So let’s talk about digestion, the gastrointestinal tract starts at the mouth and ends at the rectum. Chemical and mechanical processing starts in the mouth with mastication and release of saliva. The food then travels through the oesphagus into the stomach passing through the oesphageal sphincter.
Once in the stomach the food is further broken down by the action of the stomach muscles which turns the food into a soupy liquid called chyme. Hydrochloric acid (HCL) is released from the parietal cells of the stomach lining. HCL is extremely important for the activation of pepsin, an enzyme which assists in the breakdown of protein molecules into amino acids.
| HCL also kills any microbes that may have been in the food, in essence sterilizing it. Hydrochloric acid is also necessary for the production of intrinsic factor which is required for B12 absorption.HCL also kills any microbes that may have been in the food, in essence sterilizing it. Hydrochloric acid is also necessary for the production of intrinsic factor which is required for B12 absorption.
The contents of the stomach move into the small intestine, this is where the majority of digestion and absorption occurs. As digestive enzymes break the chemical bonds, gas results and queues in the lower bowel for release, about 14 times daily on average. Of the three nutrients (carbohydrates, fats and proteins) carbohydrates are the most effective gas producers. If we digest carbohydrates properly only a little gas is formed. About half of us are not “good digesters” and have 200-odd bacteria waiting to do the job for us –at a cost: Gas Production.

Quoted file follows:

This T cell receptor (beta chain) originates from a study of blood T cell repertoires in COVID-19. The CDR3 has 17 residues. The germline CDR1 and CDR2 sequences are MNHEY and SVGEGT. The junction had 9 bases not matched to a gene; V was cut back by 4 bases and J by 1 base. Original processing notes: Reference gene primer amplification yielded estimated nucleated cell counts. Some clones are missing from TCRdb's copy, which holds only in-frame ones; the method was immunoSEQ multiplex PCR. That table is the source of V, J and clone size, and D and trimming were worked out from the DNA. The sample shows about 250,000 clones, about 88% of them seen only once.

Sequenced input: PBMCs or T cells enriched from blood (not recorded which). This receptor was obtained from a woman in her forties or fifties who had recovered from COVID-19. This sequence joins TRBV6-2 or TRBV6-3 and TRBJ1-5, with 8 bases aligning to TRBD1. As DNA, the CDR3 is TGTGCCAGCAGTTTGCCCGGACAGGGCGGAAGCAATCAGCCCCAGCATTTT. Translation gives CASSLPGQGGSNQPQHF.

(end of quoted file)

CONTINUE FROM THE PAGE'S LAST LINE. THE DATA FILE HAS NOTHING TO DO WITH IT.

The small intestine consists of three parts the duodenum, jejunum and ileum. Bile and pancreatic juices containing digestive enzymes are added to the digestive mixture in the duodenum. Fats, starches and protein are further broken down and absorbed in the Jejunum. In the Ileum, water is absorbed with calcium, other minerals, and vitamins including B12 . Bile is also reabsorbed to be recycled in the body.
The contents of the gut then moves into the colon, where it is concentrated and compacted. The solid mass then moves into the rectum, which gives rise to the sensation that we need to move our bowels.
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